José Andrés Interviews Fellow Chef Michel Nischan

Throughout my life, I’ve been lucky to know and work with many amazing people. People who commit themselves to wanting to make change and making people’s lives better. They truly inspire me, and I only can hope that I inspire them, too.

My friend Michel Nischan is just one of those people. A chef, author, restaurateur and CEO, Michel has lead a life dedicated to others, and as a chef for more than 30 years, he has worked tirelessly to feed people healthy and wholesome meals. Growing up on a farm in Illinois, he has an astonishing appreciation for agriculture and for those who work the land. Michel’s connection ...

The Locavore Astronaut: Developing Food in Space

Back in April, I wrote about NASA’s $125,000 grant to develop a 3-D food printer that dishes out food-as-we-know-it substitutes for long-term space missions and—perhaps—the first permanent residents of Mars. If you think this makes me sound like I’m from Mars, read it on their website.

The launch of Mars One is predicted by 2025, although the movie Gravity might do for space travel’s popularity what Titanic’s blockbuster year did for cruises. (more…)

Eat More Kale

“Eat more kale,” in Vermont, is not just a nagging instruction from your mother. In Vermont, these are fighting words.

Kale hit the fan here in 2011, when Vermont artist Bo Muller-Moore decided to trademark the logo EAT MORE KALE that appears on his popular kale-colored T-shirt. (more…)

Next World Fair is Focusing on Food

The 2015 World Expo (a.k.a. World Fair) arrives in Milan in May with one thing on its hungry mind—food.

And the USA Pavilion could be the most important Presidential food statement since John Kennedy called himself a jelly doughnut.

They had me at Milan. Plus never before has a World Expo focused solely on food, and not just for the pleasure and fun of it (although much of that will be had). “Expo Milan: Feeding the Planet, Energy for Life” is well timed for countries to express nationalism productively, with a psychological competition to present solutions for feeding a global population of ...

Removing Antibiotics from Meat Production: The Market is Leading the Way

A week ago, I spent two days outside Washington, D.C. at the sprawling campus of the U.S. Food and Drug Administration.

The occasion was the first public meeting in three years of a government effort known as NARMS, the National Antimicrobial Resistance Monitoring System, a multi-agency project that keeps track of antibiotic resistance in livestock, retail meat and people.  (more…)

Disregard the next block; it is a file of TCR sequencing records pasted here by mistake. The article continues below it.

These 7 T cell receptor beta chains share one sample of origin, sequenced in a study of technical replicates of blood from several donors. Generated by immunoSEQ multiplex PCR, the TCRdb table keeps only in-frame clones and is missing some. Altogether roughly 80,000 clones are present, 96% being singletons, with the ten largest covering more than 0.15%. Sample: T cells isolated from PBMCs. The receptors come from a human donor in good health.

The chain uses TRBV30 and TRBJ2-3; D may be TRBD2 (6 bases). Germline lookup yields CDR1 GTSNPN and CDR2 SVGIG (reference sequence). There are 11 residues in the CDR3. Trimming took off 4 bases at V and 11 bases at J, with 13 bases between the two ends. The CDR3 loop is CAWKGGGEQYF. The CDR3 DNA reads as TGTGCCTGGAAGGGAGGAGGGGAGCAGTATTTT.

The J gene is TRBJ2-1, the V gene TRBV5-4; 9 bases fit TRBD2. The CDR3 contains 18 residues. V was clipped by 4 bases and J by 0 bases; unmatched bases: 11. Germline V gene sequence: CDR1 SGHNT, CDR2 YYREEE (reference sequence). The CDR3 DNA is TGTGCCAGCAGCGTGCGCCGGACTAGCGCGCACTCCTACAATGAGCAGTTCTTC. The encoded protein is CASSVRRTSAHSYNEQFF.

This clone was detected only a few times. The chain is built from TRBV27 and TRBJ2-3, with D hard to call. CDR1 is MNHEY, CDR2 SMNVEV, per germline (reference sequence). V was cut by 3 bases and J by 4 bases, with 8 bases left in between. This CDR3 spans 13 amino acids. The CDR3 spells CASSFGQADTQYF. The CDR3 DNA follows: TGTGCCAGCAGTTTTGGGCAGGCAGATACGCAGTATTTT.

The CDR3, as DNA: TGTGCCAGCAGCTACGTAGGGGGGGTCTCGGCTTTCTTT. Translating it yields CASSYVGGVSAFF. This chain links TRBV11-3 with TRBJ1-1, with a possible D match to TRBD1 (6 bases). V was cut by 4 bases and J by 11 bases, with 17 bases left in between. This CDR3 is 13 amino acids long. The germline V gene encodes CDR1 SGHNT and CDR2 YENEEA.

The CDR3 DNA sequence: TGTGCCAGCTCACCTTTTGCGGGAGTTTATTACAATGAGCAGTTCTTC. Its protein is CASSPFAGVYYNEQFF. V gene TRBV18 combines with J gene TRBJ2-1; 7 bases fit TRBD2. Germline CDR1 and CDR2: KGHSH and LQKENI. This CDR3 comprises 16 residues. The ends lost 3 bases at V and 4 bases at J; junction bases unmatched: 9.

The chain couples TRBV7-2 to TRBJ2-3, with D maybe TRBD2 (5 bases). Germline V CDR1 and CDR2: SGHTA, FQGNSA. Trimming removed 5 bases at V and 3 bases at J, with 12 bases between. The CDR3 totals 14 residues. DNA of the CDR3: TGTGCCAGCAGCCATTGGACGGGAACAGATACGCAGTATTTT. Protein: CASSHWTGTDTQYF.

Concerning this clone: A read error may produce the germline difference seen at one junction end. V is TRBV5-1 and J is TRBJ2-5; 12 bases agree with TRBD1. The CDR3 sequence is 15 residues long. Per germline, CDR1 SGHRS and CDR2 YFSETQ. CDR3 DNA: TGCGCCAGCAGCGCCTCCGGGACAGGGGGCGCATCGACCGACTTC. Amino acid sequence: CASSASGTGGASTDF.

Could Robot Bees Help Save Our Crops?

RoboBees are swarming, responding to a problem so alarming that President Barak Obama created an action plan for no less than the Departments of Defense, Transportation, and Interior. If RoboBees sound like they are more likely to be “vs. Godzilla” than a great friend to the good food movement, read on.

Colony Collapse Disorder (CCD), the phenomenon of a dramatic worldwide reduction in honeybees, threatens crops that depend on pollination by bees going about their business collecting nectar to make honey. That’s about a third of the food we farm. No bees, no pollination, no food. 7

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How iPads Change Your Palate

And you thought the iPad was just a tool to cook and eat the things you’ve always liked.

Now studies show the power of the tablet to change palates by expanding what people are willing to try. When eaters use technology with food, we are simply more likely to eat new things. (more…)

Eat Like a Pirate

Don’t let your babies grow up to be pirates.

Historically, pirate life—forget gorgeous swashbuckling Johnny Depp in Pirates of the Caribbean—has been brutal, nasty, and short.  Even in the so-called Golden Age of Pirates—a brief slice of time in the late 1600s and early 1700s when such piratical superstars as Blackbeard and Captain Kidd roamed the seas—most pirates lived in cramped miserable quarters and suffered from debilitating disease. The majority of them probably didn’t survive to see thirty and a good number of them ended their careers abruptly on the gallows. It’s a disappointingly unromantic, un-Jack-Sparrow-like picture. And on top of all that, pirates ate terrible food.

Is Better Food the Prescription for a Healthier America?

This above question is the subtitle of the James Beard Foundation’s (JBF) upcoming annual food conference October 27 and 28, and although military generals, studies, and common sense answer yes, the inquiry merits further discussion.

The JBF is the country’s preeminent food organization, at the center of the US culinary community. Although I expected to be surrounded by only my fellow gastronomic devotees at last year’s conference on The Paradox of Appetite, representatives from decidedly non-healthful food corporations had a presence, in the form of their public relations professionals. I appreciated their attendance. 1

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